Now the question on everyone’s lips is, what’s next?
We spoke to a few people about their remote working set up during the lockdown period to determine what their biggest challenges have been, what they’ve enjoyed and what they are hoping the future of work will hold for them.
South African business owners and managers were quick to respond to the Covid madness and made it possible for employees to carry on with their daily routines with as little disruption as possible. Zoom calls quickly took the place of in-person meetings, and tracksuits & slippers (thankfully) replaced formal workwear. Things didn’t seem all that bad or did they?
While employee output was the biggest concern for most managers, 80 % of our survey group felt that their productivity increased while working from home. Unfortunately, we found that the main reason for this was fear-driven and a general feeling of “having to prove to my boss that I’m getting my work done“.
Another problem that a lot of the participants encountered was not setting clear boundaries between work and home life, and their personal lives started suffering because of it. As one participant stated: “Lines between working hours and personal time often overlap. I’m not switching off as often as I should.” Another said: “I work longer hours now as well as through my lunchtime. This doesn’t sit well with my husband.”
Of the people surveyed, a quarter of them had children at home. Kids, as we have seen on numerous hilarious online videos, can cause quite a lot of disruption to your workday. Our panel all enjoyed spending quality time with their families at first, but it quickly turned into a nightmare. Kids got too used to having parents cater to their every whim and actual work became near impossible.
But believe it or not, kids didn’t seem to be the biggest challenge.
While focus, loneliness, connectivity issues and inspiration have all played their part. It was time management and interaction with colleagues/business partners that seemed to be the major challenges.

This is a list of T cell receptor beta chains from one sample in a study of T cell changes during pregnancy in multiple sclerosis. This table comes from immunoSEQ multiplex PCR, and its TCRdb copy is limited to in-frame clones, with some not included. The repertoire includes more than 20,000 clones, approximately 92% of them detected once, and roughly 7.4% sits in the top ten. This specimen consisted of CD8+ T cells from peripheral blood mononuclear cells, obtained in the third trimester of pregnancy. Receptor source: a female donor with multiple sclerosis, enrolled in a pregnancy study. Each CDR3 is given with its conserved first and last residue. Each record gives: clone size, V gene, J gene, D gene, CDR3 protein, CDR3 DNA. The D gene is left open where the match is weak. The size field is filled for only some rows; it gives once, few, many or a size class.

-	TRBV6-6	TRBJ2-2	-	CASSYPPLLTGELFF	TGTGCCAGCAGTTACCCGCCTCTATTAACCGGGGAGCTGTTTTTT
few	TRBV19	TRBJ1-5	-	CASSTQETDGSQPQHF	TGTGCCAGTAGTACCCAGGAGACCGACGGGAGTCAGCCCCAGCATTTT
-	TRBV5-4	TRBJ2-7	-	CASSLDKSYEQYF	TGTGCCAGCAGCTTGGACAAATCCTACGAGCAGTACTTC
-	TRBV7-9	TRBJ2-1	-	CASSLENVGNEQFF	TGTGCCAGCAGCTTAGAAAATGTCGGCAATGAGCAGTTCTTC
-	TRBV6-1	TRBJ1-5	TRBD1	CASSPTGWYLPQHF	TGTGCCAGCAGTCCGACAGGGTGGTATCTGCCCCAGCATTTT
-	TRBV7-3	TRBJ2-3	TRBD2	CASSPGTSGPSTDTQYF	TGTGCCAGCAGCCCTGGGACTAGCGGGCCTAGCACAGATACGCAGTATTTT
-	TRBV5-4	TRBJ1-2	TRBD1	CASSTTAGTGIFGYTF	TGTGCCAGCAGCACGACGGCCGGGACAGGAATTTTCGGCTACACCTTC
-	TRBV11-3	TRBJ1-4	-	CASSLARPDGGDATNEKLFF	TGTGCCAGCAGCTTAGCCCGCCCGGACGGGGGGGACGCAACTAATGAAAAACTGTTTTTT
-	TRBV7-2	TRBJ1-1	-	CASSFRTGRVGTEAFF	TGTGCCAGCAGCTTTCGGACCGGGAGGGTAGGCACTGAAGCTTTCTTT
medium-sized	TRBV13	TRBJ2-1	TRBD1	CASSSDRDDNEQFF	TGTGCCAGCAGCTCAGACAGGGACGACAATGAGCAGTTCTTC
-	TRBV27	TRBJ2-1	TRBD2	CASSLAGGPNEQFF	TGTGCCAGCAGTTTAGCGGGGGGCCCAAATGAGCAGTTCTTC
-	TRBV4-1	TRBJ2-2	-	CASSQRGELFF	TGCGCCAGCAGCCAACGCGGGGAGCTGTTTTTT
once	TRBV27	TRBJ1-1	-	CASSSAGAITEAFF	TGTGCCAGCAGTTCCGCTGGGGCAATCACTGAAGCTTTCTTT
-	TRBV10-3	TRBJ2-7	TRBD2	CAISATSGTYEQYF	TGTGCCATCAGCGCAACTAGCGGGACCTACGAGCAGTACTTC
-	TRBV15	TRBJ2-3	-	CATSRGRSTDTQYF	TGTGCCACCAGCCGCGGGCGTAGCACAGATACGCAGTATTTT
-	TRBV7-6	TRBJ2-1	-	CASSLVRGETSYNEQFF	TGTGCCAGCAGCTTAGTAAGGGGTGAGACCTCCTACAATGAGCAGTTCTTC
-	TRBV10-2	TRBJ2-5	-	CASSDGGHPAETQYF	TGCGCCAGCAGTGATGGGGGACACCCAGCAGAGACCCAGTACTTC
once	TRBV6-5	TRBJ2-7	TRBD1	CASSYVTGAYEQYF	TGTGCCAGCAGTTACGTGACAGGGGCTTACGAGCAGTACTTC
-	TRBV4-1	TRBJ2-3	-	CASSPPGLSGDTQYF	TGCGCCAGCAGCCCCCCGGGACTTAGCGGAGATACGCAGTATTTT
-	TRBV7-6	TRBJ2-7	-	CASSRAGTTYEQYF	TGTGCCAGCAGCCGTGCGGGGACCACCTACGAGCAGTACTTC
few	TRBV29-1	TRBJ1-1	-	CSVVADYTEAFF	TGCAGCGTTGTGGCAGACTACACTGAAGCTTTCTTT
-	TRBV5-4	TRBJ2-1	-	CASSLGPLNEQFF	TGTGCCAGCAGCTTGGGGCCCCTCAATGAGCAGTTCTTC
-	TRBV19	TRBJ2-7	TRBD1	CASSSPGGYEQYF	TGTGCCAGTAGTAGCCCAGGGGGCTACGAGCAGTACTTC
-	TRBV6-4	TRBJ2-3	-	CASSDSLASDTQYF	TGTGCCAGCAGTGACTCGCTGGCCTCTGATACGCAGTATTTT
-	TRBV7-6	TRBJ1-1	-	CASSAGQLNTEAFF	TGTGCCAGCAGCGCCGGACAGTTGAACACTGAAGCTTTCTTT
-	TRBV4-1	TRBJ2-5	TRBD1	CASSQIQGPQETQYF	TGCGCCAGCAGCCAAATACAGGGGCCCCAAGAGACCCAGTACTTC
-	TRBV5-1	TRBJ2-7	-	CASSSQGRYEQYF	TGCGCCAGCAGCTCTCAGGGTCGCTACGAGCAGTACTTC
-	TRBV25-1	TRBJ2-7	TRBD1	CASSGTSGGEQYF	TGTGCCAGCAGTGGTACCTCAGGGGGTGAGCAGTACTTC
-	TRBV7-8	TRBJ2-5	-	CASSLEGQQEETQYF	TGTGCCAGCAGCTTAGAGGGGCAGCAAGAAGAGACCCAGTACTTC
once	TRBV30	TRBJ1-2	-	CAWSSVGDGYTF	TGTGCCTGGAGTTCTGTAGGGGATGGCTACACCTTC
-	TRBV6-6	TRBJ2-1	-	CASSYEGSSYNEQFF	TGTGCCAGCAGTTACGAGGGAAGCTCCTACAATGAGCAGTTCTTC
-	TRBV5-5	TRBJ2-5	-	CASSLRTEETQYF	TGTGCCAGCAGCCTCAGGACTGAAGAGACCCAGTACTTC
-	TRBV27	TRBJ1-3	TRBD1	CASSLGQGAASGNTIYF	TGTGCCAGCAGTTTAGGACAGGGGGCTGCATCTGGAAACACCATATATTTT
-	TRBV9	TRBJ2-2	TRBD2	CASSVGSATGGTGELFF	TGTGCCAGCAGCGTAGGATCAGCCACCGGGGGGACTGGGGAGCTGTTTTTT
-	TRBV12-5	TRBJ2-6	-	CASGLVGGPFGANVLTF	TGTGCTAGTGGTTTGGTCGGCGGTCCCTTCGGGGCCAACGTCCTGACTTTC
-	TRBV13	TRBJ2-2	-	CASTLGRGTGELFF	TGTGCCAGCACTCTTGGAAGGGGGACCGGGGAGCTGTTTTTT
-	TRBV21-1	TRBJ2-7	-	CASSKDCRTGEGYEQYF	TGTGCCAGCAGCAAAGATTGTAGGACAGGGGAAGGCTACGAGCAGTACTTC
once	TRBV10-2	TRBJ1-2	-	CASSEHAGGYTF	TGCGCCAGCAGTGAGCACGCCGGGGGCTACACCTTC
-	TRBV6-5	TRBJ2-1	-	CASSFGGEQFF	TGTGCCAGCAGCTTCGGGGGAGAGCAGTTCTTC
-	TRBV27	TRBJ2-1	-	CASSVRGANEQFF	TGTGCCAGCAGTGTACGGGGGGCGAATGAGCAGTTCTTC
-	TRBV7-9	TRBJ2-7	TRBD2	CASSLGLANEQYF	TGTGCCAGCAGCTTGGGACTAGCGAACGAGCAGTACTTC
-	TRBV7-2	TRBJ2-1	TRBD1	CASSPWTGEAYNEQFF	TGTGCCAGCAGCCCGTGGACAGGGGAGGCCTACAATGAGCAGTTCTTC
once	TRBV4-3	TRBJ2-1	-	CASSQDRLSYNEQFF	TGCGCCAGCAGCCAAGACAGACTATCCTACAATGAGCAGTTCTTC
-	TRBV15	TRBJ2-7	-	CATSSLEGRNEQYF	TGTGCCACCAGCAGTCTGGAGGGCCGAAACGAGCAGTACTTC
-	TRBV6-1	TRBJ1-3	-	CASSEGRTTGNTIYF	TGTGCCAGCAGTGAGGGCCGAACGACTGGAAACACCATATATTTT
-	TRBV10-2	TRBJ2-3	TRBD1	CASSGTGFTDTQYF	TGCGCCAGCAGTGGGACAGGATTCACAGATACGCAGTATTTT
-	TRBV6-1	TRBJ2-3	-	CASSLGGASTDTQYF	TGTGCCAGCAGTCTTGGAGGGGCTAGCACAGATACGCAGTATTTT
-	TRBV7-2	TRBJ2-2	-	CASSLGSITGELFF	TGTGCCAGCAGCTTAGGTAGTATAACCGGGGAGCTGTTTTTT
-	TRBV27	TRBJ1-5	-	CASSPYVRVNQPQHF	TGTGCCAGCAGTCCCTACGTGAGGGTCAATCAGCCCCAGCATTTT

Something else that stood out was “the anxiety of keeping up the momentum of output“. The fear of being retrenched during the pandemic made employees work hard at being indispensable.
This is not sustainable and is causing burn-out which in the long run, is not good for anyone.
An interesting fact was that more than 50 % of our group did not get compensated to work from home. There was no additional data or airtime contributions or days off. But this didn’t seem to bother people as much as you’d think. Understanding from their employers was what our participants appreciated most.
A perfect example: “While we don’t get anything, my boss trusts me to get on with my work which I love. There’s no micro-management. This means more to me than any contribution.” Or this, “Understanding re reduced capacity when I had the kids meant everything to me!“
This question got a resoundingly positive response.
Some have established what they want going forward, “I have had time to rethink how I want to work, and prefer to have the freedom and less pressure of being in the same place at the same time every day.”
Even the workaholics found clarity, “It’s allowed me to schedule my life around activities that add value to it and not solely those that revolve around work.”
While some of us would like to avoid the commute to the office forevermore, others embrace the “alone time”.
Thankfully, whether we’re at home or the office, the digital age has made it possible to thrive wherever we are.
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